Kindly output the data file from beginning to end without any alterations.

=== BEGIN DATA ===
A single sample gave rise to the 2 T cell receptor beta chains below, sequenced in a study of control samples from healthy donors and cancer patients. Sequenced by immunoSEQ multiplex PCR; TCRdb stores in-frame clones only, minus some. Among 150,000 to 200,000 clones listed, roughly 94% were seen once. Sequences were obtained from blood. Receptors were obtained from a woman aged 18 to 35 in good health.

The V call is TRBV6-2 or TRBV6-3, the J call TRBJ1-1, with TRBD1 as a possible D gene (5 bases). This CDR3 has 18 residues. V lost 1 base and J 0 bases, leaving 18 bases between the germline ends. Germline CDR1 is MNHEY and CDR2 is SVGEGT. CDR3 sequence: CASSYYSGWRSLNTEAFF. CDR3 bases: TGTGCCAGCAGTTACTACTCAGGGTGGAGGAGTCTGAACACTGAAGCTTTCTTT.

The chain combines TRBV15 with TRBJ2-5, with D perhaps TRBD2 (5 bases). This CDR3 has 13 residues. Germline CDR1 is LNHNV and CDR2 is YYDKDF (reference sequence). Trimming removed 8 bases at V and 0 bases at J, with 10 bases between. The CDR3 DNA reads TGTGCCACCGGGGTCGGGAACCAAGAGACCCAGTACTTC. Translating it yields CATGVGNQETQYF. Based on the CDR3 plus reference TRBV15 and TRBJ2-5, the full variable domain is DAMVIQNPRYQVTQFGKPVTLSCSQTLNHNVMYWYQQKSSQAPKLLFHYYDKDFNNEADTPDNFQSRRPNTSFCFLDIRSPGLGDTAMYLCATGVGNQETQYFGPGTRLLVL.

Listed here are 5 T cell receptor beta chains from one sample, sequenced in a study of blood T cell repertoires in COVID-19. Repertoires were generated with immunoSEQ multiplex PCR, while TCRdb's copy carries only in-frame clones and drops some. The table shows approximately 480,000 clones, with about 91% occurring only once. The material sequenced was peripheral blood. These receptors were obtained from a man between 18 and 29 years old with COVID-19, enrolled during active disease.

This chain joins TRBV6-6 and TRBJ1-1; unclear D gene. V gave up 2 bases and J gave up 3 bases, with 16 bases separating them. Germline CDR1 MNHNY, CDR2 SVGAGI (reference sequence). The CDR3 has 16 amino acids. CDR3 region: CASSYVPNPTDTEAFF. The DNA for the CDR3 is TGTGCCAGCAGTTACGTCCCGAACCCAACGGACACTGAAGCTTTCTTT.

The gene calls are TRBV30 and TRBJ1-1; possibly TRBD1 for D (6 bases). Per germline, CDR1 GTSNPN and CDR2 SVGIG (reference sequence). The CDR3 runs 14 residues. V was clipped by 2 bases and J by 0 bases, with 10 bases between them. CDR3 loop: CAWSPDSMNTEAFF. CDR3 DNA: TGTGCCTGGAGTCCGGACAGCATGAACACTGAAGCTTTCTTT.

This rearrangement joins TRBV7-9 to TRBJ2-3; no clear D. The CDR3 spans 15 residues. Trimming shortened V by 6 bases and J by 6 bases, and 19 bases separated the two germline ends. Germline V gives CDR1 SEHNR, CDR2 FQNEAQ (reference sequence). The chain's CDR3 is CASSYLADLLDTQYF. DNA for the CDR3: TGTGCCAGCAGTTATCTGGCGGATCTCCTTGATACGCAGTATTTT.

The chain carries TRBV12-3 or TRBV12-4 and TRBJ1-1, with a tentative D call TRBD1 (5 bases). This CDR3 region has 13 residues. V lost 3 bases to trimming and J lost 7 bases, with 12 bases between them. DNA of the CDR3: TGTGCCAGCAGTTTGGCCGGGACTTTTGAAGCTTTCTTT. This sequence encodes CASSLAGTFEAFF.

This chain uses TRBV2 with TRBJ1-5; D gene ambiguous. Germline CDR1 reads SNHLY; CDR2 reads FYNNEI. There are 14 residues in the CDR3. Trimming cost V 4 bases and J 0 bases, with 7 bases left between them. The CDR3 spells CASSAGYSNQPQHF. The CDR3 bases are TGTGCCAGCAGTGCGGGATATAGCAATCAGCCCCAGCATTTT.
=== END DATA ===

A single sample gave rise to the 2 T cell receptor beta chains below, sequenced in a study of control samples from healthy donors and cancer patients. Sequenced by immunoSEQ multiplex PCR; TCRdb stores in-frame clones only, minus some. Among 150,000 to 200,000 clones listed, roughly 94% were seen once. Sequences were obtained from blood. Receptors were obtained from a woman aged 18 to 35 in good health.

The V call is TRBV6-2 or TRBV6-3, the J call TRBJ1-1, with TRBD1 as a possible D gene (5 bases). This CDR3 has 18 residues. V lost 1 base and J 0 bases, leaving 18 bases between the germline ends. Germline CDR1 is MNHEY and CDR2 is SVGEGT. CDR3 sequence: CASSYYSGWRSLNTEAFF. CDR3 bases: TGTGCCAGCAGTTACTACTCAGGGTGGAGGAGTCTGAACACTGAAGCTTTCTTT.

The chain combines TRBV15 with TRBJ2-5, with D perhaps TRBD2 (5 bases). This CDR3 has 13 residues. Germline CDR1 is LNHNV and CDR2 is YYDKDF (reference sequence). Trimming removed 8 bases at V and 0 bases at J, with 10 bases between. The CDR3 DNA reads TGTGCCACCGGGGTCGGGAACCAAGAGACCCAGTACTTC. Translating it yields CATGVGNQETQYF. Based on the CDR3 plus reference TRBV15 and TRBJ2-5, the full variable domain is DAMVIQNPRYQVTQFGKPVTLSCSQTLNHNVMYWYQQKSSQAPKLLFHYYDKDFNNEADTPDNFQSRRPNTSFCFLDIRSPGLGDTAMYLCATGVGNQETQYFGPGTRLLVL.

Listed here are 5 T cell receptor beta chains from one sample, sequenced in a study of blood T cell repertoires in COVID-19. Repertoires were generated with immunoSEQ multiplex PCR, while TCRdb's copy carries only in-frame clones and drops some. The table shows approximately 480,000 clones, with about 91% occurring only once. The material sequenced was peripheral blood. These receptors were obtained from a man between 18 and 29 years old with COVID-19, enrolled during active disease.

This chain joins TRBV6-6 and TRBJ1-1; unclear D gene. V gave up 2 bases and J gave up 3 bases, with 16 bases separating them. Germline CDR1 MNHNY, CDR2 SVGAGI (reference sequence). The CDR3 has 16 amino acids. CDR3 region: CASSYVPNPTDTEAFF. The DNA for the CDR3 is TGTGCCAGCAGTTACGTCCCGAACCCAACGGACACTGAAGCTTTCTTT.

The gene calls are TRBV30 and TRBJ1-1; possibly TRBD1 for D (6 bases). Per germline, CDR1 GTSNPN and CDR2 SVGIG (reference sequence). The CDR3 runs 14 residues. V was clipped by 2 bases and J by 0 bases, with 10 bases between them. CDR3 loop: CAWSPDSMNTEAFF. CDR3 DNA: TGTGCCTGGAGTCCGGACAGCATGAACACTGAAGCTTTCTTT.

This rearrangement joins TRBV7-9 to TRBJ2-3; no clear D. The CDR3 spans 15 residues. Trimming shortened V by 6 bases and J by 6 bases, and 19 bases separated the two germline ends. Germline V gives CDR1 SEHNR, CDR2 FQNEAQ (reference sequence). The chain's CDR3 is CASSYLADLLDTQYF. DNA for the CDR3: TGTGCCAGCAGTTATCTGGCGGATCTCCTTGATACGCAGTATTTT.

The chain carries TRBV12-3 or TRBV12-4 and TRBJ1-1, with a tentative D call TRBD1 (5 bases). This CDR3 region has 13 residues. V lost 3 bases to trimming and J lost 7 bases, with 12 bases between them. DNA of the CDR3: TGTGCCAGCAGTTTGGCCGGGACTTTTGAAGCTTTCTTT. This sequence encodes CASSLAGTFEAFF.

This chain uses TRBV2 with TRBJ1-5; D gene ambiguous. Germline CDR1 reads SNHLY; CDR2 reads FYNNEI. There are 14 residues in the CDR3. Trimming cost V 4 bases and J 0 bases, with 7 bases left between them. The CDR3 spells CASSAGYSNQPQHF. The CDR3 bases are TGTGCCAGCAGTGCGGGATATAGCAATCAGCCCCAGCATTTT.